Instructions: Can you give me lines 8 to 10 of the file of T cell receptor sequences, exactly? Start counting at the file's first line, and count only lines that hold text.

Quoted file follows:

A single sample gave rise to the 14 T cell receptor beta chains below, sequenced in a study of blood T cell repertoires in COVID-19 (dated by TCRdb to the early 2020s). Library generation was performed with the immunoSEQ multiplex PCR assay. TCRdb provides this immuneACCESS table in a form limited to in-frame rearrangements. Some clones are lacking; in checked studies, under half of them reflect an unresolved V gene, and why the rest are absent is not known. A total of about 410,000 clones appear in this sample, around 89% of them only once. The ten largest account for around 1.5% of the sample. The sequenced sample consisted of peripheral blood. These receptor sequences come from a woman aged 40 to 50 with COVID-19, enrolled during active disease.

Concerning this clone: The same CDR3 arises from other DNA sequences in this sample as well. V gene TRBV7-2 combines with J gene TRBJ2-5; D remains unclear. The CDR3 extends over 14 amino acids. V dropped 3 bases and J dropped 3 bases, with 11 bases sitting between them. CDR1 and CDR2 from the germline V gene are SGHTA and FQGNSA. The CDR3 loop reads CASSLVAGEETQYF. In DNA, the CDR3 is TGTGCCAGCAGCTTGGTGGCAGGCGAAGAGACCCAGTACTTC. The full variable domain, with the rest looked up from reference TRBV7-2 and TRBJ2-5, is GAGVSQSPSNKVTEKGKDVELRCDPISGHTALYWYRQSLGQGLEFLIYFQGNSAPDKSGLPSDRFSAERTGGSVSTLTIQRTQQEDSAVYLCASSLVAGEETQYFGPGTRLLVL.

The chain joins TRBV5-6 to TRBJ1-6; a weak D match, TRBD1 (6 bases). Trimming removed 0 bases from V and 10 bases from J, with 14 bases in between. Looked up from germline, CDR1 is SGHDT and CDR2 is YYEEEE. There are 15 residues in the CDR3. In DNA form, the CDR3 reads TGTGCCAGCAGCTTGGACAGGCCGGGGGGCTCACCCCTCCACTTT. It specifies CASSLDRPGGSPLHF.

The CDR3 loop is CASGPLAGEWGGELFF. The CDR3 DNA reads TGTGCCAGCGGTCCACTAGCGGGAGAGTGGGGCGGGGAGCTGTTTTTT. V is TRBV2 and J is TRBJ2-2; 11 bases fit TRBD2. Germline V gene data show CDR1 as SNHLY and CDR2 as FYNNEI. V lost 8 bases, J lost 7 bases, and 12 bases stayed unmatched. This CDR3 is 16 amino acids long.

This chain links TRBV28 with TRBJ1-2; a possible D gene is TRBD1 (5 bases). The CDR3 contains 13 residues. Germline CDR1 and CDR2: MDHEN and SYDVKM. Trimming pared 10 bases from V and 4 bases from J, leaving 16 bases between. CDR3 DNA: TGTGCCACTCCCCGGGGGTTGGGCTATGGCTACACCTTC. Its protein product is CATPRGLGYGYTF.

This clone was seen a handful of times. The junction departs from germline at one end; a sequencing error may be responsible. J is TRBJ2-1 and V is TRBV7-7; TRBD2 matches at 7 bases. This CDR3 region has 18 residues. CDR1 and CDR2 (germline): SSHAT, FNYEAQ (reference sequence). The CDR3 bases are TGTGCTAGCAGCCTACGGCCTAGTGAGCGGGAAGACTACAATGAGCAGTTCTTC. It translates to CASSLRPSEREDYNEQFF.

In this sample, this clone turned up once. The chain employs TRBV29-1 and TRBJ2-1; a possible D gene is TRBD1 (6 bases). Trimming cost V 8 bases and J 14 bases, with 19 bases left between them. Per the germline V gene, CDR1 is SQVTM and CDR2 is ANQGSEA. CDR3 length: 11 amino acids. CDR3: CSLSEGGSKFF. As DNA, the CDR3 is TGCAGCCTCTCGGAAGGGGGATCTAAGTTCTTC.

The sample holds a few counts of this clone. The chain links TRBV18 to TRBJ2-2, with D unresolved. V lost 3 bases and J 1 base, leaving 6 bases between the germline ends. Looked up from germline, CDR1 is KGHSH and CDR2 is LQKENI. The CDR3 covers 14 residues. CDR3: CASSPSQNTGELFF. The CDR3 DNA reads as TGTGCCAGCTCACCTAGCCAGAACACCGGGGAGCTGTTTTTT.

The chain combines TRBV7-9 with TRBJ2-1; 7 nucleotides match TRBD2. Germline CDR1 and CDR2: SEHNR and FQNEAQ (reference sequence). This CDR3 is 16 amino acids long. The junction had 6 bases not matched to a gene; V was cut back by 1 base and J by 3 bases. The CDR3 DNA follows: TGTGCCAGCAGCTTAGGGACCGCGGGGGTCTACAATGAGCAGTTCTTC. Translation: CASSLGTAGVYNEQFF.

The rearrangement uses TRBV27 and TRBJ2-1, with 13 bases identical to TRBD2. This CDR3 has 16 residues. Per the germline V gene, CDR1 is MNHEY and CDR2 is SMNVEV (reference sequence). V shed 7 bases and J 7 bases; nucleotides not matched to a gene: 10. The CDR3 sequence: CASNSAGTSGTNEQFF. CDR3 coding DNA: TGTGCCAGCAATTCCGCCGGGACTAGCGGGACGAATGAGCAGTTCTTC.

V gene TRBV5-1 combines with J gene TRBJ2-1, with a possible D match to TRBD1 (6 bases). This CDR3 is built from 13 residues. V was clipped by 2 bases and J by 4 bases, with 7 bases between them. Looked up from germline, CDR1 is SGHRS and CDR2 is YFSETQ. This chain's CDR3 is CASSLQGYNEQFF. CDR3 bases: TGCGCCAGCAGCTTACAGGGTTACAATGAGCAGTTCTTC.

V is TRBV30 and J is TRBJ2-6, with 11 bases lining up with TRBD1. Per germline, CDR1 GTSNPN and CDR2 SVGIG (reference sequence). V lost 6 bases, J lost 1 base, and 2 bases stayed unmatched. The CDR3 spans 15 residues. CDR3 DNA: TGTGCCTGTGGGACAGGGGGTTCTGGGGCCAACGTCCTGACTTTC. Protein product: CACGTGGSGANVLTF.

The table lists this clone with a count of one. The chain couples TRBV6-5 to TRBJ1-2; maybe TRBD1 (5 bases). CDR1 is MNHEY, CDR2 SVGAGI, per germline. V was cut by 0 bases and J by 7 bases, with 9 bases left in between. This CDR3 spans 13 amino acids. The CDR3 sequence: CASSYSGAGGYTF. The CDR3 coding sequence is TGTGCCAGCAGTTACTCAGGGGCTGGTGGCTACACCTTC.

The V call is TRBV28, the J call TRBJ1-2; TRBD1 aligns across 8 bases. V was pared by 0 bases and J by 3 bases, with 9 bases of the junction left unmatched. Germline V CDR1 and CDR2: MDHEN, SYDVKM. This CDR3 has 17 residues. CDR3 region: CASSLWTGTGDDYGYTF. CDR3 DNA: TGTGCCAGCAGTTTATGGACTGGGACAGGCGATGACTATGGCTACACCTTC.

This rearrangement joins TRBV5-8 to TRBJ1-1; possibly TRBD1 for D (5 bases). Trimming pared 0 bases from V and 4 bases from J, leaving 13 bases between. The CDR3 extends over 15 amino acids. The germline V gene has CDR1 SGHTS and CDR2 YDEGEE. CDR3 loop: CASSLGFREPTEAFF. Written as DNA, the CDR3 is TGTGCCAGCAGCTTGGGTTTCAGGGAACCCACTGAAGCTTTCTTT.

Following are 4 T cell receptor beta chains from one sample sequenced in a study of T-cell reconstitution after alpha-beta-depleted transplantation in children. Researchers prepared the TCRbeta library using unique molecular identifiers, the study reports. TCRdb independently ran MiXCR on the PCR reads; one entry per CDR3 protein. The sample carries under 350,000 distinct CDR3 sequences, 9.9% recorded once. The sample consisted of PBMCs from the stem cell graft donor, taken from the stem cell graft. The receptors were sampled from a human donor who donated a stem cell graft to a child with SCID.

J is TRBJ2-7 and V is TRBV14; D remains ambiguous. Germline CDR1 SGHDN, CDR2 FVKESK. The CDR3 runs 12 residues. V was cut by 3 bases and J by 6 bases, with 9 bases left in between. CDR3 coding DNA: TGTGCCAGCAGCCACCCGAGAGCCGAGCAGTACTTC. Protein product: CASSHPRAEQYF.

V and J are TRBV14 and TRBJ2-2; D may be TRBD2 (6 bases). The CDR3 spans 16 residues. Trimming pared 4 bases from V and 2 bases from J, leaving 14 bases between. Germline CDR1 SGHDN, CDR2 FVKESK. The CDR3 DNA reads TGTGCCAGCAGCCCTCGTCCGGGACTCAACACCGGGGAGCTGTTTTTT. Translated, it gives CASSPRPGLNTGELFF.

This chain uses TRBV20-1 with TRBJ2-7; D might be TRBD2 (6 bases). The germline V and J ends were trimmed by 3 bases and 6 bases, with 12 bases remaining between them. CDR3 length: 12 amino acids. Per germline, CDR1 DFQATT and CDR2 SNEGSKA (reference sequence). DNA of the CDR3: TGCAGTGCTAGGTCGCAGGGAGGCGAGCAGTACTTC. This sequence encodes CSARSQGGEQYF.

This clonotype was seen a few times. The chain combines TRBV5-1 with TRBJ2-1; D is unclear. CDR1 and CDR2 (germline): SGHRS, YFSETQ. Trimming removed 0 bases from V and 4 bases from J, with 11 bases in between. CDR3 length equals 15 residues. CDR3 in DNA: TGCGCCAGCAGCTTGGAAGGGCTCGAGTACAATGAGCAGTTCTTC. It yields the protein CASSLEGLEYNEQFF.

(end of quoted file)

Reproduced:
The sample holds a few counts of this clone. The chain links TRBV18 to TRBJ2-2, with D unresolved. V lost 3 bases and J 1 base, leaving 6 bases between the germline ends. Looked up from germline, CDR1 is KGHSH and CDR2 is LQKENI. The CDR3 covers 14 residues. CDR3: CASSPSQNTGELFF. The CDR3 DNA reads as TGTGCCAGCTCACCTAGCCAGAACACCGGGGAGCTGTTTTTT.

The chain combines TRBV7-9 with TRBJ2-1; 7 nucleotides match TRBD2. Germline CDR1 and CDR2: SEHNR and FQNEAQ (reference sequence). This CDR3 is 16 amino acids long. The junction had 6 bases not matched to a gene; V was cut back by 1 base and J by 3 bases. The CDR3 DNA follows: TGTGCCAGCAGCTTAGGGACCGCGGGGGTCTACAATGAGCAGTTCTTC. Translation: CASSLGTAGVYNEQFF.

The rearrangement uses TRBV27 and TRBJ2-1, with 13 bases identical to TRBD2. This CDR3 has 16 residues. Per the germline V gene, CDR1 is MNHEY and CDR2 is SMNVEV (reference sequence). V shed 7 bases and J 7 bases; nucleotides not matched to a gene: 10. The CDR3 sequence: CASNSAGTSGTNEQFF. CDR3 coding DNA: TGTGCCAGCAATTCCGCCGGGACTAGCGGGACGAATGAGCAGTTCTTC.